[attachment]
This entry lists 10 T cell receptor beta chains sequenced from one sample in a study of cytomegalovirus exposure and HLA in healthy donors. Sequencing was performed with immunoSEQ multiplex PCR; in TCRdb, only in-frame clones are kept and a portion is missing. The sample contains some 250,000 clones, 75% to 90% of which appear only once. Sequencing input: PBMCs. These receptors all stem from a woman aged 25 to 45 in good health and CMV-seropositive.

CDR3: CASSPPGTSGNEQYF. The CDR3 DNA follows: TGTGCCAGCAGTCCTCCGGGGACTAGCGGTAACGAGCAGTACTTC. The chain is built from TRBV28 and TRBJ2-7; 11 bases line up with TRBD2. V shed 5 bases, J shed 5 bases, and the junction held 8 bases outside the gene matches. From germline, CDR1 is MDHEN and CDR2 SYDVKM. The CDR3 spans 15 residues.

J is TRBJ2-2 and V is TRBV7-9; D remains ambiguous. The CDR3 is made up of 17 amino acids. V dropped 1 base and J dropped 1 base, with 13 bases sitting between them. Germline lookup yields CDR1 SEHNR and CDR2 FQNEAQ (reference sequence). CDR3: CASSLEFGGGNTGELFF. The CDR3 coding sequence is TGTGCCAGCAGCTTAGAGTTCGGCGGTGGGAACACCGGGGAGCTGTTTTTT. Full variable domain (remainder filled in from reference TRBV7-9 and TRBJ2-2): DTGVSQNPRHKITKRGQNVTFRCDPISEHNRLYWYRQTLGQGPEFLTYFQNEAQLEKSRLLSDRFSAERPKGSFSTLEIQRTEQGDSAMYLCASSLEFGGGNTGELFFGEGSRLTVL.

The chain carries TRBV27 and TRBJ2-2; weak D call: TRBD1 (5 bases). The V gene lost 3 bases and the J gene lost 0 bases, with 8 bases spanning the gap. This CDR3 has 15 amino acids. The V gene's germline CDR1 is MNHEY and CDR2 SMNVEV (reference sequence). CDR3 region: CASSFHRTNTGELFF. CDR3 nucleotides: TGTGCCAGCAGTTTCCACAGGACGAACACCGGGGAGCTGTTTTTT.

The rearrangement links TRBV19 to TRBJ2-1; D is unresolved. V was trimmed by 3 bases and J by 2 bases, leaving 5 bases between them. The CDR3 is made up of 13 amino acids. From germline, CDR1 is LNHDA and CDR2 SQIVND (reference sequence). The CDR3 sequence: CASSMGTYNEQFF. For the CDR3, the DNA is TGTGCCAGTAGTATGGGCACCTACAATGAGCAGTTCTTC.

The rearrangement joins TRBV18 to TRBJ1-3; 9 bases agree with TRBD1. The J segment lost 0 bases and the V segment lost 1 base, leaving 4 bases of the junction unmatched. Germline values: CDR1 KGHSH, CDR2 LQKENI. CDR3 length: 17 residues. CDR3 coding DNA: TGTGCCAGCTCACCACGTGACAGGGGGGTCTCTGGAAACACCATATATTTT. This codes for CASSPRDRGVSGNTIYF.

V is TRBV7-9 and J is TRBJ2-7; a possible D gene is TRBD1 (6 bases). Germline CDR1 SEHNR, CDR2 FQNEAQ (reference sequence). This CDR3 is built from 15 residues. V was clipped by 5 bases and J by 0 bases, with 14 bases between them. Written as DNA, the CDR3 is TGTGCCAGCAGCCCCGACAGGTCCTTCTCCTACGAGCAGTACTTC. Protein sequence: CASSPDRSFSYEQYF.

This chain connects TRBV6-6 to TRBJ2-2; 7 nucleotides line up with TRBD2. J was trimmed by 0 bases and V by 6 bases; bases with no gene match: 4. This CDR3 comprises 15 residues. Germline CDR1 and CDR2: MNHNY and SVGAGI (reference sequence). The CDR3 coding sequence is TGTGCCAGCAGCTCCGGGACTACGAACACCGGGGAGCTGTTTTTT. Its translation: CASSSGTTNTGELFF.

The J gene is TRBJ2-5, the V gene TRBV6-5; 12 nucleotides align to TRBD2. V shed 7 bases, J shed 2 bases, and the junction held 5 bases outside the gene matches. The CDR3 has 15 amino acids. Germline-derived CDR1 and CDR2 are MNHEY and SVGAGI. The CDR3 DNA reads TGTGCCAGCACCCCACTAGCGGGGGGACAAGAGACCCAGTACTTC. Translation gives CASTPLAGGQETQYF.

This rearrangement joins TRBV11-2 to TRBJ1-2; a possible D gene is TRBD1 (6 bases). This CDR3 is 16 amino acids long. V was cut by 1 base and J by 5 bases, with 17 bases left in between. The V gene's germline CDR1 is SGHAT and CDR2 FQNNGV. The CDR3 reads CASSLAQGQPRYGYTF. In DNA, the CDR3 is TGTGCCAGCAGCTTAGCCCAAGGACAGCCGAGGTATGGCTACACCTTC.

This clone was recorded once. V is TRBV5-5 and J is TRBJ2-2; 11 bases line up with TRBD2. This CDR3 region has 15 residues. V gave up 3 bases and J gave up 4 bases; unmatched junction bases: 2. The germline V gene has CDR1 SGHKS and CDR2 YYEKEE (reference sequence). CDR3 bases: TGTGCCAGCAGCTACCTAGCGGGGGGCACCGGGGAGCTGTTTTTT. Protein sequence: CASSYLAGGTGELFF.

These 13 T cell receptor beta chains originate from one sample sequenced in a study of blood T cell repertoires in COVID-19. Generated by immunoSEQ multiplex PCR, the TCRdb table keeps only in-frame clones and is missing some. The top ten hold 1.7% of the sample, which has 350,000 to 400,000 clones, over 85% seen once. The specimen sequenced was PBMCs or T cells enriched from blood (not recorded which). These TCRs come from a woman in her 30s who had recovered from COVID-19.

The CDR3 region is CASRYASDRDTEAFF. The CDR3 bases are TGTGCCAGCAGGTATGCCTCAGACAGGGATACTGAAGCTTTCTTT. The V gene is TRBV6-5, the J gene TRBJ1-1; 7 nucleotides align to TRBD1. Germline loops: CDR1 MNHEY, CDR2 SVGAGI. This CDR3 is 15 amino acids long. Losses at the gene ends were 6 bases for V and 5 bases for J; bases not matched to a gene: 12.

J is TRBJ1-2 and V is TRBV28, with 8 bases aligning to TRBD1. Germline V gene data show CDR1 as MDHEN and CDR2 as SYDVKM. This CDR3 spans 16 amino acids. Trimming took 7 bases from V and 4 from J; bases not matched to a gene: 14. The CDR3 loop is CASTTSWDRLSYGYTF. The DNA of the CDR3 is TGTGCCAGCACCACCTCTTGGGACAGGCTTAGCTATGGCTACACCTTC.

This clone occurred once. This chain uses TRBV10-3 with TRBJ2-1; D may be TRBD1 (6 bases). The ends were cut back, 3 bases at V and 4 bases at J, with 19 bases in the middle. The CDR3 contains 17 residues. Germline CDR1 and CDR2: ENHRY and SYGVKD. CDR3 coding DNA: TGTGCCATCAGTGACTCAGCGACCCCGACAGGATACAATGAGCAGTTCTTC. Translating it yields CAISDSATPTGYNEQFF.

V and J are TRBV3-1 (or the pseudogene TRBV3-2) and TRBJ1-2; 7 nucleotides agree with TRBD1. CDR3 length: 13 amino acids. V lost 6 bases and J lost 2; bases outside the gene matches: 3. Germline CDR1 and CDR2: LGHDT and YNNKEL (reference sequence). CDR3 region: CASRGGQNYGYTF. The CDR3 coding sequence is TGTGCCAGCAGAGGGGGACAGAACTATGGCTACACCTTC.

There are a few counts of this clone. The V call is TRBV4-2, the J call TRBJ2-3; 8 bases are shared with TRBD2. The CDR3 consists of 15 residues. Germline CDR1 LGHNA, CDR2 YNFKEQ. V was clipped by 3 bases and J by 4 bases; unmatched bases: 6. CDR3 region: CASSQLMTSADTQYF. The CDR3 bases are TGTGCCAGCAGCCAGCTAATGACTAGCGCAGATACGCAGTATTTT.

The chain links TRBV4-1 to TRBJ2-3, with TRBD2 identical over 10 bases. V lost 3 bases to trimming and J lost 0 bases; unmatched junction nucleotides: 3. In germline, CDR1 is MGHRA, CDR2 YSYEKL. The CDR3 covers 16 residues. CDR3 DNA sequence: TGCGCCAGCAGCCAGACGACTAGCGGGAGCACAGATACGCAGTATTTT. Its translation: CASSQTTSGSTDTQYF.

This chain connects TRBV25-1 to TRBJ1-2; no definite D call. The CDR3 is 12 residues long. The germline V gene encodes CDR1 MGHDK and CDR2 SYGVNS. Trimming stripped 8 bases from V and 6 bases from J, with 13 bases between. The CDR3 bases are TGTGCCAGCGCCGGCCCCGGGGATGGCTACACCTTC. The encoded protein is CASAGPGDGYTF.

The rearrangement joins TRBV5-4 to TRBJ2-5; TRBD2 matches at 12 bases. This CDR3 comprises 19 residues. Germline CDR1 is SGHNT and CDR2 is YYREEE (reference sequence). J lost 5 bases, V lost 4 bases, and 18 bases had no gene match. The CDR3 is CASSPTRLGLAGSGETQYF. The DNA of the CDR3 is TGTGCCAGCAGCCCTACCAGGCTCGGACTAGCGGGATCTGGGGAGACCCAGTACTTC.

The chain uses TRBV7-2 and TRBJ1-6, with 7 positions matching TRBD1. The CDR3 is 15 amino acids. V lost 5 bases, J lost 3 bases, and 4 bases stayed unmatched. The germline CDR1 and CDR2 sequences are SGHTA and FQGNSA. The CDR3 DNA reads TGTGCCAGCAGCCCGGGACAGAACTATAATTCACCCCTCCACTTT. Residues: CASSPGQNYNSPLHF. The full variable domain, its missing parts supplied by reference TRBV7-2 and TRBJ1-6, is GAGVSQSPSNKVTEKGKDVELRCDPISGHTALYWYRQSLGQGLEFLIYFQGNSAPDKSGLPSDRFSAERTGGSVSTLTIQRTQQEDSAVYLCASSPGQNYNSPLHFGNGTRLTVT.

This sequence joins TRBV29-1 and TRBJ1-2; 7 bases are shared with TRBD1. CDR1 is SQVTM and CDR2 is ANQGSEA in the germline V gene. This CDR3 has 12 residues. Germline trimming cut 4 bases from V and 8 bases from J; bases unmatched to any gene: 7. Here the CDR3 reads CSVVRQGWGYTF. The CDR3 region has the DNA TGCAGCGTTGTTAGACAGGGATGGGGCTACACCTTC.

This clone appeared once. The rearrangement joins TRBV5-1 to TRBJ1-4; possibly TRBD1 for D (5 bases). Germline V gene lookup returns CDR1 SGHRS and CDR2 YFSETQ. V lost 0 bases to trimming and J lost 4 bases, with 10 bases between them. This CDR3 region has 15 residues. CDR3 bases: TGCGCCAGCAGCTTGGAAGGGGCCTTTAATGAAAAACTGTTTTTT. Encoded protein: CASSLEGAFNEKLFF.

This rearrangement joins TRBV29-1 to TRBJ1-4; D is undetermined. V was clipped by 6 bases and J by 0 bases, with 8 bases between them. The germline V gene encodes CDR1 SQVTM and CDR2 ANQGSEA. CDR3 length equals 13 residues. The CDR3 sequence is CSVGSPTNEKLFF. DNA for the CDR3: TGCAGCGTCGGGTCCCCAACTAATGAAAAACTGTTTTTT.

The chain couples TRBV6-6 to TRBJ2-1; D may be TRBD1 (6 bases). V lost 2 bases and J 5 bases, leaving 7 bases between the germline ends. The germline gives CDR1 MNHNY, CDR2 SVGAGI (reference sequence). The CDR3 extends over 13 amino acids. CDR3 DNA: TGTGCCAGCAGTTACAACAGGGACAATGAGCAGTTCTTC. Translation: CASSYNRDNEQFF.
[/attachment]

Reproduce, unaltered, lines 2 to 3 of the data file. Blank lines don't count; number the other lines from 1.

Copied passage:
CDR3: CASSPPGTSGNEQYF. The CDR3 DNA follows: TGTGCCAGCAGTCCTCCGGGGACTAGCGGTAACGAGCAGTACTTC. The chain is built from TRBV28 and TRBJ2-7; 11 bases line up with TRBD2. V shed 5 bases, J shed 5 bases, and the junction held 8 bases outside the gene matches. From germline, CDR1 is MDHEN and CDR2 SYDVKM. The CDR3 spans 15 residues.

J is TRBJ2-2 and V is TRBV7-9; D remains ambiguous. The CDR3 is made up of 17 amino acids. V dropped 1 base and J dropped 1 base, with 13 bases sitting between them. Germline lookup yields CDR1 SEHNR and CDR2 FQNEAQ (reference sequence). CDR3: CASSLEFGGGNTGELFF. The CDR3 coding sequence is TGTGCCAGCAGCTTAGAGTTCGGCGGTGGGAACACCGGGGAGCTGTTTTTT. Full variable domain (remainder filled in from reference TRBV7-9 and TRBJ2-2): DTGVSQNPRHKITKRGQNVTFRCDPISEHNRLYWYRQTLGQGPEFLTYFQNEAQLEKSRLLSDRFSAERPKGSFSTLEIQRTEQGDSAMYLCASSLEFGGGNTGELFFGEGSRLTVL.